This is a full-time position expected to last for the duration of the Joseph Smith Papers Project (set to conclude in 2022).
By March 23, 2018
The proposed line-up, although there will likely be a couple more volumes in the Documents Series.
Historian/Documentary Editor, Joseph Smith Papers
Job Description: The Joseph Smith Papers seeks a full-time historian/documentary editor with the academic training, research, and writing skills to edit Joseph Smith’s papers. This position will last for the duration of the Joseph Smith Papers Project (set to end in 2022). The Joseph Smith Papers is producing a comprehensive edition of Smith’s documents featuring complete and accurate transcripts with both textual and contextual annotation. The scope of the project includes Smith’s correspondence, revelations, journals, historical writings, sermons, legal papers, and other documents. Besides providing the most comprehensive record of early Latter-day Saint history they will also provide insight into the broader religious landscape of the early American republic.
By March 11, 2018
Join the Juvenile Instructor and the Mormon Women’s History Initiative this Thursday, March 15, for a lecture by Dr. Amanda Hendrix-Komoto.
Historians have written extensively about the Mormon adoption of Native children. In this talk, Amanda Hendrix-Komoto places these adoptions in the wider context of intimate relationships between Native Americans and white settlers. Fur traders like Richard Leigh (also known as Beaver Dick) become full-fledged characters who influenced Mormon communities. It also explores the lives of the Native women and children who were incorporated into white Mormon and non-Mormon families.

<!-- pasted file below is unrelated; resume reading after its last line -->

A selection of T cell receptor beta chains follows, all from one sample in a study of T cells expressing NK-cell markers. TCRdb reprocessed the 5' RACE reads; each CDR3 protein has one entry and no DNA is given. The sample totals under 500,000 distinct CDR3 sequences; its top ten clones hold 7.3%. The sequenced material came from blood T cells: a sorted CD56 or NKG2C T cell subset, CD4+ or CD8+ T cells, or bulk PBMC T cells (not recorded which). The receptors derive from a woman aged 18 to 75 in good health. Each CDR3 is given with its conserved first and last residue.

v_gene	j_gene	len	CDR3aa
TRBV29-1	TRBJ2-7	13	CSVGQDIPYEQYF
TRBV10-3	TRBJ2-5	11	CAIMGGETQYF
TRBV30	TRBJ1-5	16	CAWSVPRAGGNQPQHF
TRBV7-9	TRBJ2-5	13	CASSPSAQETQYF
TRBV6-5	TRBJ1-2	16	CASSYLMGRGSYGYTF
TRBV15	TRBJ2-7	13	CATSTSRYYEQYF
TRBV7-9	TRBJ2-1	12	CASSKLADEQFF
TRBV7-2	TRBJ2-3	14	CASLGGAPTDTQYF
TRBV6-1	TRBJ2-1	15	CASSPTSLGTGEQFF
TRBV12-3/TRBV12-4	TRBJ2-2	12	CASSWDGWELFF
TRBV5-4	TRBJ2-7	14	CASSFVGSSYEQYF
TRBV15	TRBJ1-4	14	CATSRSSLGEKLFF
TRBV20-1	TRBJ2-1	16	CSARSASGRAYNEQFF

Thursday, March 15, 7 PM – 8:15 PM
Room 1150 of the Marriott Library, University of Utah
By March 2, 2018
BOOK OF MORMON STUDIES: A CONFERENCE
CALL FOR PAPERS
DATE: October 12–13, 2018
LOCATION: Utah State University
SUBMISSION DATE: May 15, 2018
The Book of Mormon Studies Association is happy to announce a conference to be held October 12–13, 2018, at Utah State University. Sponsored by USU’s Department of Religious Studies and with thanks to Philip Barlow, the Leonard J. Arrington Chair of Mormon Studies, the conference aims to gather scholars invested in serious academic study of the Book of Mormon, providing them with a venue to present their work and receive feedback and criticism. As with last year’s inaugural conference at USU, this conference has no centralizing theme. Instead, we invite papers on any subject related to the Book of Mormon from any viable academic angle. Pursuant to decisions made at last year’s conference, there will an official event organizing the Book of Mormon Studies Association itself during the conference, along with elections of officers.
By February 6, 2018